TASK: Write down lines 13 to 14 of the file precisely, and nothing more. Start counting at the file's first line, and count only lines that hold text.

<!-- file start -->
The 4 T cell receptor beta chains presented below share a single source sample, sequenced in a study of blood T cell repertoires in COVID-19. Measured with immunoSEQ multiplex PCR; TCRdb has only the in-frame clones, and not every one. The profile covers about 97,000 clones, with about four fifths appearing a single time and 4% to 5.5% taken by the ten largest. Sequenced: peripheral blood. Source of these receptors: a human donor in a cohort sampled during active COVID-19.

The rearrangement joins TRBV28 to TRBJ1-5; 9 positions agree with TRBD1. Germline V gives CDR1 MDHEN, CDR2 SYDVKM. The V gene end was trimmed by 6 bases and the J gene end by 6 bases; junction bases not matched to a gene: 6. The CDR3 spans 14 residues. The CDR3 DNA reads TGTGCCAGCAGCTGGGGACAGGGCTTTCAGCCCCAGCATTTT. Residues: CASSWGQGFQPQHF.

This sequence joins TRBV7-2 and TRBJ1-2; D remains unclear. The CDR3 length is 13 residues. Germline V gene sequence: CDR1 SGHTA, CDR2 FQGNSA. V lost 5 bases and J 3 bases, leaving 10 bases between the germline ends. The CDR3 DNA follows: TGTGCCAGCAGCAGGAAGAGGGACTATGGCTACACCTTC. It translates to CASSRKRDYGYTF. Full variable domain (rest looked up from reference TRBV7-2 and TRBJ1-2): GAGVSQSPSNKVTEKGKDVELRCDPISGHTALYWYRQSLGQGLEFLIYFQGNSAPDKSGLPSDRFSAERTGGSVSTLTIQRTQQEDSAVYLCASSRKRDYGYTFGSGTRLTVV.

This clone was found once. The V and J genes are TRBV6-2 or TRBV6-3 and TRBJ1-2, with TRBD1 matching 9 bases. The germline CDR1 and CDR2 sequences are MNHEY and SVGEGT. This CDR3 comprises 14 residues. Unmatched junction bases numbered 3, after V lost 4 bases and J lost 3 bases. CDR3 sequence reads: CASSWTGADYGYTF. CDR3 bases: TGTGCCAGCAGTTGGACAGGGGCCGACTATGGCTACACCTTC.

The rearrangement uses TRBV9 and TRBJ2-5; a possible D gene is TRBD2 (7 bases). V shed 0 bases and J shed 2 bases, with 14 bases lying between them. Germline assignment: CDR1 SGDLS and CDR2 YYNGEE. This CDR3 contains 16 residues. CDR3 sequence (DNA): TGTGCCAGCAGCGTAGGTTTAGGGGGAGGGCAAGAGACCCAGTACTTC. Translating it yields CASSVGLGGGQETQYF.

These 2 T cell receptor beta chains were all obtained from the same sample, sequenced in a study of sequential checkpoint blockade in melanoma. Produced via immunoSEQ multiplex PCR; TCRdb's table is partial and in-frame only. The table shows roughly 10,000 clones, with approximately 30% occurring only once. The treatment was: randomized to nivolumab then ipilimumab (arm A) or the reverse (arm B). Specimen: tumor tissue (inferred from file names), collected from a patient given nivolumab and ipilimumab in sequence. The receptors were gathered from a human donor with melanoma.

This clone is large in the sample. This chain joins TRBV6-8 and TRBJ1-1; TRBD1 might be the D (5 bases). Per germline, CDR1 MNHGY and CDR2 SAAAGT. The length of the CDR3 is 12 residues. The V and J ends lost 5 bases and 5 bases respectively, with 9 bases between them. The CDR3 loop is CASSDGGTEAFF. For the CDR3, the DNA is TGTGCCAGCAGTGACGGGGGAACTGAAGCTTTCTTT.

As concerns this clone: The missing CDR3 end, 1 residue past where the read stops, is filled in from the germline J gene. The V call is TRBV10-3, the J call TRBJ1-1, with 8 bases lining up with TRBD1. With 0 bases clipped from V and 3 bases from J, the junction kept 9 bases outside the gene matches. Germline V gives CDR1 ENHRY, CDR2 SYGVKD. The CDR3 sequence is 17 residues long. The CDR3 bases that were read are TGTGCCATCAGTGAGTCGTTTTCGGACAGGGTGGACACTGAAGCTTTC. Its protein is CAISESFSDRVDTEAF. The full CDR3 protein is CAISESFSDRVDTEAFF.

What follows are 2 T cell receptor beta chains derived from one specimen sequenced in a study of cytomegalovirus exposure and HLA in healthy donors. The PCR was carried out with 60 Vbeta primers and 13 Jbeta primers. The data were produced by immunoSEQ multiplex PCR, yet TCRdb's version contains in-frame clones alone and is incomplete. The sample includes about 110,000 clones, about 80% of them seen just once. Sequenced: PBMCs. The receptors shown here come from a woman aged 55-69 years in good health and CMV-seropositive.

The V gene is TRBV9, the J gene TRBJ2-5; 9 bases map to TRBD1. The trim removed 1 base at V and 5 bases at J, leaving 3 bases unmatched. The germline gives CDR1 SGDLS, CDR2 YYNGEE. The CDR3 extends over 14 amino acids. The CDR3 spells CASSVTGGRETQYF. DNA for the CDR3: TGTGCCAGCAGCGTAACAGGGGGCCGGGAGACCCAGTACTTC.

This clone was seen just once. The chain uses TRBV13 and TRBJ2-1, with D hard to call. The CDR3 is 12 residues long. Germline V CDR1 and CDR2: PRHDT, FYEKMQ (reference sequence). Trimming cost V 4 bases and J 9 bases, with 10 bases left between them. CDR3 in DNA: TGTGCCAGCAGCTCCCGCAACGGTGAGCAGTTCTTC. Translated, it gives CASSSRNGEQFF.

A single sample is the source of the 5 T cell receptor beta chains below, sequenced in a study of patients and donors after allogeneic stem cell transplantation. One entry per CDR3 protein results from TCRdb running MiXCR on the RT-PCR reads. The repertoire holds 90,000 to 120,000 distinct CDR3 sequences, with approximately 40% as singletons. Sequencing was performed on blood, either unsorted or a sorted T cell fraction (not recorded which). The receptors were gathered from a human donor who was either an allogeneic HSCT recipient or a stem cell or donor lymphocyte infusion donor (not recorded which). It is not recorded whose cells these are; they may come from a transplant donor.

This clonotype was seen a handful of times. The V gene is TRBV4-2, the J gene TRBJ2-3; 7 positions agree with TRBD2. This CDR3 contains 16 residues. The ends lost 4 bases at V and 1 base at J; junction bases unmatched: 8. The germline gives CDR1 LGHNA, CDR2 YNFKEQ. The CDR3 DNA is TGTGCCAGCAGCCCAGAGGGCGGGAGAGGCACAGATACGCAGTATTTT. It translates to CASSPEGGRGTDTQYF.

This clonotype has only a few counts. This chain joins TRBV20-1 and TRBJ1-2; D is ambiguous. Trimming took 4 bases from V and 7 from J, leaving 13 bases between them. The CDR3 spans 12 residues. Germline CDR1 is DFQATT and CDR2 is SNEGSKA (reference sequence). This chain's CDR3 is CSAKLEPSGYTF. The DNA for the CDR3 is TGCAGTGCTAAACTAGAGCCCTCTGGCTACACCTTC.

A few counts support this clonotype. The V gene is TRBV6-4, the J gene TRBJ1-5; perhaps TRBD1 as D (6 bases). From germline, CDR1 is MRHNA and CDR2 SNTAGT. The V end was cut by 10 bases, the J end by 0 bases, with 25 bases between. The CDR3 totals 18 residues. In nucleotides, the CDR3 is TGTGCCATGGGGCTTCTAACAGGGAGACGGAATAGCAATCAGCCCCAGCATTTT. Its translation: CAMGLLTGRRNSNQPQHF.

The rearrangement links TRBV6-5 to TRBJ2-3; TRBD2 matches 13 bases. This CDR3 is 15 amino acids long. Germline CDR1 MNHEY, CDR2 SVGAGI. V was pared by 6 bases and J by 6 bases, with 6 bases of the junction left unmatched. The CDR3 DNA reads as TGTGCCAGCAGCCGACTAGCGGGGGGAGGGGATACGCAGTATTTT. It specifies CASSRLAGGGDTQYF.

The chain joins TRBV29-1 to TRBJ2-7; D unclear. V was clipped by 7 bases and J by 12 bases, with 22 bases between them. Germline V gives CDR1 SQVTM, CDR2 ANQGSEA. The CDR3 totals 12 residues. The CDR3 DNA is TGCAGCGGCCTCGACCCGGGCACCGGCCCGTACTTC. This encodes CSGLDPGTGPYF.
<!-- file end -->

This clonotype was seen a handful of times. The V gene is TRBV4-2, the J gene TRBJ2-3; 7 positions agree with TRBD2. This CDR3 contains 16 residues. The ends lost 4 bases at V and 1 base at J; junction bases unmatched: 8. The germline gives CDR1 LGHNA, CDR2 YNFKEQ. The CDR3 DNA is TGTGCCAGCAGCCCAGAGGGCGGGAGAGGCACAGATACGCAGTATTTT. It translates to CASSPEGGRGTDTQYF.

This clonotype has only a few counts. This chain joins TRBV20-1 and TRBJ1-2; D is ambiguous. Trimming took 4 bases from V and 7 from J, leaving 13 bases between them. The CDR3 spans 12 residues. Germline CDR1 is DFQATT and CDR2 is SNEGSKA (reference sequence). This chain's CDR3 is CSAKLEPSGYTF. The DNA for the CDR3 is TGCAGTGCTAAACTAGAGCCCTCTGGCTACACCTTC.